My colleague, friend, & mentor Kurt Eisen added this to the playlist when I sought suggestions & requests on Facebook. My friend Justina seconded the nomination. After listening, I knew that this song had a lot of “something” for me—my kind of hymn to dance-in-the-aisles, wave-my-arms-in –a-testifyin’-of-way. To match the night’s lyrical theme, just check the lyrics:
To the Lord let praises be
It's time for dinner now let's go eat
We've got some beans and some good cornbread
And I listened to what the preacher said
Arlo Guthrie – Alice's Restaurant Massacre
I am not sure when I first heard Arlo Guthrie’s Thanksgiving classic or why its legendary blend of stand-up commentary has forever secured its place in pop-rock-cultural mythology. I did hear that when some radio stations play the song around this time of year, it’s not uncommon to cut the mix from its full 18-minute-form, leaving out some of the anti-war commentary.
Ryan Adams – Thank You Louise
My good musical friends & regular listeners to this program know how I feel about Ryan Adams (love him). These lyrics nail the mood I’ve sought for this show:
Waiting in the check-out line
The supermarket, Christmas time
She eyes someone who doesn't have the change
Takes a dollar from her purse
She pays and doesn't say a word
She winks and grins and ‘Merry Christmas, friend!'
Thank you Louise
While I remember listening to the light rock of Dan Fogelberg in middle school, I don’t think I ever heard this song. A friend from Chattanooga suggested it for the lyrics: “I may miss the harvest, but I won't miss the feast.”
Natalie Merchant – Kind And Generous
In the 1980s, I was mad for 10,000 Maniacs, logging “Almost Famous” fanboy memories about Natalie Merchant as I did with Maria McKee, even more memorable, personal, & vivid than when I followed REM & U2. While not as familiar with her later solo work, this song embodies the mood of gratitude with so much sweetness, intimacy, & grace.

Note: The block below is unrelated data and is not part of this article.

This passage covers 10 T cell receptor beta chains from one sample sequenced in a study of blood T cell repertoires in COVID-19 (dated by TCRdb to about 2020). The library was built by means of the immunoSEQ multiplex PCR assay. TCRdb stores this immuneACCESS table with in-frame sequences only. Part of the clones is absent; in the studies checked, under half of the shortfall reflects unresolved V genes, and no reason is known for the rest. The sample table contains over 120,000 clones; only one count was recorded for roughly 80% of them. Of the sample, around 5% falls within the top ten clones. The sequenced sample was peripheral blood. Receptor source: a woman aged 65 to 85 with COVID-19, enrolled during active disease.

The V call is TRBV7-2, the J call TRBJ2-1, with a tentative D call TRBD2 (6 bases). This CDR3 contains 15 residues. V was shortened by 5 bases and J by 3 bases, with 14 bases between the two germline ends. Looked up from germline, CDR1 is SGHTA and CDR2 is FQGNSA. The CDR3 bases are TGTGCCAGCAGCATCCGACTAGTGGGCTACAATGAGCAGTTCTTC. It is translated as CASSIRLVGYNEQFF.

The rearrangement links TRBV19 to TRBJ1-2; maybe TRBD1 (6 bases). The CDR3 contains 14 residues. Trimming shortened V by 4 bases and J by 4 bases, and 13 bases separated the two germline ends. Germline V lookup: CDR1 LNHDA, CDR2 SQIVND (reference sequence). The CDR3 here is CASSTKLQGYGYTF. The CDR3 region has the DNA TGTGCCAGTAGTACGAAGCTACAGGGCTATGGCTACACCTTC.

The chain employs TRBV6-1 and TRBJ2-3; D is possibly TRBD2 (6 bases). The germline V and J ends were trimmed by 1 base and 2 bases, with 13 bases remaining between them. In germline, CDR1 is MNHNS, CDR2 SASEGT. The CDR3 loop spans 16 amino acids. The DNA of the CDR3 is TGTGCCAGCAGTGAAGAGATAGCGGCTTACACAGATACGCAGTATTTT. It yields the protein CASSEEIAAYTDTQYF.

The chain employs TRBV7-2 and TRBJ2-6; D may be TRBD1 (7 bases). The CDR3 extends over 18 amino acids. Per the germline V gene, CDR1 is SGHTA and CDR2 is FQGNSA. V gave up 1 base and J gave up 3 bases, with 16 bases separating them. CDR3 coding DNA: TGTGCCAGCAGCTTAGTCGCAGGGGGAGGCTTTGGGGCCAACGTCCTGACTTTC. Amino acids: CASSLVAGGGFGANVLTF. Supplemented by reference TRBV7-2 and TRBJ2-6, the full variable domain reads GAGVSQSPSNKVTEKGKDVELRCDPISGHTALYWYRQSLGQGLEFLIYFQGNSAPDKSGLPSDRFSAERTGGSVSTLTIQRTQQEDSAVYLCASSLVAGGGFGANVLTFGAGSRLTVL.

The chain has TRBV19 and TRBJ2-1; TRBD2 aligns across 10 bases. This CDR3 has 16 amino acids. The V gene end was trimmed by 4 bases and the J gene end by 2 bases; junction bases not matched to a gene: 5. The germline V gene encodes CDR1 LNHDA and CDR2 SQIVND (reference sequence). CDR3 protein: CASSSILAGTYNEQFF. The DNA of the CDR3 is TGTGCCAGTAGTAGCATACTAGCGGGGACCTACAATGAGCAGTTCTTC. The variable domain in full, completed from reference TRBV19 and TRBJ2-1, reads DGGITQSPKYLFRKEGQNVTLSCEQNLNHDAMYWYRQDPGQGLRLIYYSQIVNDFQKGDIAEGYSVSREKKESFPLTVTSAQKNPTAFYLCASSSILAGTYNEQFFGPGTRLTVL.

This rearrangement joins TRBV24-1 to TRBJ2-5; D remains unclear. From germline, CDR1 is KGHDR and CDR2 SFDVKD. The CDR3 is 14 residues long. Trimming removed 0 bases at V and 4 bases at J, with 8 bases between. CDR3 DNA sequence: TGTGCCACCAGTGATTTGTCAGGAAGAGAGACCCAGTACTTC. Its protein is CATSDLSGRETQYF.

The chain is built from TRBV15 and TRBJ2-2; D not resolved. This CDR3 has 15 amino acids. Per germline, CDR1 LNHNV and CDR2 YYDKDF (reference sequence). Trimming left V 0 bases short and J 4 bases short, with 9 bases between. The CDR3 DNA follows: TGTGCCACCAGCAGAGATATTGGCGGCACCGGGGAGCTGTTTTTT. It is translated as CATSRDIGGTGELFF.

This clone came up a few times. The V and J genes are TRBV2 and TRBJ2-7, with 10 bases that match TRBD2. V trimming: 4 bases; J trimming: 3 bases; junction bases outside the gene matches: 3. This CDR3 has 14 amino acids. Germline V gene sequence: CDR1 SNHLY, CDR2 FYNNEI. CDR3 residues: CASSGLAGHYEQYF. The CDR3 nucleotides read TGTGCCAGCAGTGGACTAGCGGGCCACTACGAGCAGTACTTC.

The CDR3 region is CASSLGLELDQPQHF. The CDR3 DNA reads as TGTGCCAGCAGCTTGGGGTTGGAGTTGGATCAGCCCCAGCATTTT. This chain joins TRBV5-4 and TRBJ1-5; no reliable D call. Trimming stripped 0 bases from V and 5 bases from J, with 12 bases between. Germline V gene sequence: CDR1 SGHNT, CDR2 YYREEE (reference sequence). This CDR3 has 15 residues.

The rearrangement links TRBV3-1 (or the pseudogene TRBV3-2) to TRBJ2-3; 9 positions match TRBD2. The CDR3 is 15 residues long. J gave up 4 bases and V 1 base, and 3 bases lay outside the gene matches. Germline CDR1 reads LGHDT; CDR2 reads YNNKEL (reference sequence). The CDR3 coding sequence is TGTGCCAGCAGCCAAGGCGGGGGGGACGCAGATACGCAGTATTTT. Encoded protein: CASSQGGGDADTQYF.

Foscoe Jones – Thanksgiving
I’d never heard of Foscoe Jones of Austin, Texas before compiling this mix, but this song grabbed me among many with the title “Thanksgiving” as perfect for tonight’s mix—perhaps because of what I perceive as its sundry, ironic, bittersweet emotions about family, about America, about everything.
John Mellencamp – Thank You
Of all the populist, rust-belt anthemic Americana singers to emerge from the Reagan & Bush years, to endure through the Clinton & Bush II years, to still be with us with choruses as wide & cheap & believable as biblical metaphors ready-made for American car commercials, John Mellencamp can still make the hair on your arms tingle. Mellencamp can be the man, never as revered by the rock intelligentsia as Springsteen but still kicking it anyways.
My Morning Jacket – Thank You Too!
While not my favorite song from last year’s Evil Urges, the tender & heartfelt “Thank You Too!” is one Jim James’ best ventures into softer rock balladry.
Sly & The Family Stone – Thank You (Falettinme Be Mice Elf Agin)
Who doesn’t want a little Sly Stone? This song says it all!
Pistol Pete & Popgun Paul - Thanksgiving Day
One of the first Thanksgiving songs that I ever heard, the love & tenderness in this one gets me every time.
Sarah Vaughan – If Not For You
We all have many, many things to give thanks for in the world—just this life, just food to eat, just shelter over our heads, just something meaningful to do with our time. But love itself is perhaps the greatest thing we give thanks for, & these songs, one by Dylan interpreted by Sarah Vaughan, & the other by Led Zeppelin, really do this & do it well.
“If the only prayer you ever say in your entire life is thank you, it will be enough.”
(Meister Eckhart, 1260–1328, a German theologian, philosopher and mystic)